So, for me, this is a huge step in deciding so that I could articulate to my administrators that these are the skills that, “I believe they should have at seventh and eighth grade level. This is exactly what it should look like when they perform, and I have a strong idea of what they’re driving toward.” And so, just planning and everything and how you execute lessons, if you know where you’re going, it makes it so much easier to get there and to articulate to others where you’re going.
PRICE: It certainly sounds like, you know, if somebody is out there and they’re either at the start of their year or they were coming up to starting their schoolyear, that this is the place to start in terms of where do you ground, how do you teach this instead of just sort of diving in. Figure out what are the skills you want them to learn. Figure out what does the rubrics look like and make that happen. And then, you plan everything towards that final piece in a very systematic manner. Structure is good.
JOHNSON: Yeah, and I used to be the teacher who was all about what the final project was. That’s what I cared about and who cares about the standards? It’ll fit in there somewhere. But, I think, the level – again, I keep coming back to rigor – the level of rigor I can get students to is completely altered if I plan it differently where I focus on the rigor and the standards and the rubrics first and then come up with a project that helps drive toward those.
PRICE: I like that. Let’s reiterate that.
Figure out what the rigor is and figure out the project instead of “oh, we’re going to perform something,” and then sort of figure out how to do it against that.
JOHNSON: Just hope the standards get in there somewhere.
PRICE: It’ll all work out. Oh, it’s theatre! Everything works out in theatre. I’ve got a barn. It’ll all be good, you know. It’s all good.
Lindsay, thank you so much for talking to me today and getting your expertise out there.
JOHNSON: Yeah, thanks for inviting me!
PRICE: Thank you, Lindsay!
Oh, that sounds so weird, eh? This is Lindsay thanking Lindsay.
Before we go, let’s do some THEATREFOLK NEWS.
As always, any links to today’s episode can be found in the show notes at Theatrefolk.com/episode195.
Today, it’s a play feature! It’s a play feature! It’s time to feature a play!
Let me tell you about a brand-new play in the Theatrefolk catalog – Shreds and Patches by Robert Wing. I love this play which is one of the criteria when we’re choosing plays for the catalog. It has to be good for students, it has to be easy to stage, there’s some criteria in terms of length, and then we also have to love it. We want to be able to talk about it to customers, we want to talk about it to teachers, talk about it to students, and we want to have as much vim and vigor as possible. That’s what I have for this play.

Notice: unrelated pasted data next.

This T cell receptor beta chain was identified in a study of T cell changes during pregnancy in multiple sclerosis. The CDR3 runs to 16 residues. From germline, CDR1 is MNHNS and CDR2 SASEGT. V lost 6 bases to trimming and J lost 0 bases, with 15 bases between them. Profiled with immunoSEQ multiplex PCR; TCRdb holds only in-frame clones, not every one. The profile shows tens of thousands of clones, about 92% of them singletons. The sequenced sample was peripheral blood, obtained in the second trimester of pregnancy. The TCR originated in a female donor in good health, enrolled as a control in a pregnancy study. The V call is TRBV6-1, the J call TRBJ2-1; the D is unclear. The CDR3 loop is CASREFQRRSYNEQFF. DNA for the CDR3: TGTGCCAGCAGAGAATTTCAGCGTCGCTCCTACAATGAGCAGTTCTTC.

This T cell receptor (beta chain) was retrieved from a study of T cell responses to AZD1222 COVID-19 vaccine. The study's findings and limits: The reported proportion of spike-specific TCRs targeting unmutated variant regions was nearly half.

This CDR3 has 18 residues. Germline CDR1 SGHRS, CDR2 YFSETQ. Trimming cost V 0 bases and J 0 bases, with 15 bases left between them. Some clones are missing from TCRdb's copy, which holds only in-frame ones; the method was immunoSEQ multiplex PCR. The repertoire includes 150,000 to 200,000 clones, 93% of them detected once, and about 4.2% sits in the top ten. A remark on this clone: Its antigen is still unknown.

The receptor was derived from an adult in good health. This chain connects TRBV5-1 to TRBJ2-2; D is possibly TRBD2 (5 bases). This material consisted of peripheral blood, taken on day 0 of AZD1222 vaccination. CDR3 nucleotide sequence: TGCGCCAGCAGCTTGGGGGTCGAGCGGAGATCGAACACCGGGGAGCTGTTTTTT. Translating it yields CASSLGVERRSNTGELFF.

Shreds and Patches is a reimagining of Shakespeare’s Hamlet. The location is a “wellness facility” for disturbed teens and Dane, our anti-hero, confronts his bullying stepfather and self-centered mother with the help of his fellow patients and Dr. Osric. Will Dane be able to get through to his mother abut “the king of shreds and patches” or will he be left in the dark?
I guess you’ll have to read it to find out.
But this play plays with language. Oh, it fuses Shakespearean speech with modern dialogue. The teens speak in Shakespeare and the adults speak in modern, reinforcing the notion that teens and adults speak completely different languages. It is easy to stage, great characters for teens, excellent doorway to Shakespeare, the language, the play, the character relationships – everything in one awesome package.
You can find this wonderful piece on Theatrefolk.com where there are sample pages that you can read immediately. You can also find the link in the show notes at Theatrefolk.com/episode195.
Finally, where can you find this podcast? Go to Theatrefolk.com/podcast. There are a ton of options! We’re on iTunes, Android, Google Play, Stitcher, and more. It’s all in one stop.
And that’s where we’re going to end. Take care, my friends. Take care.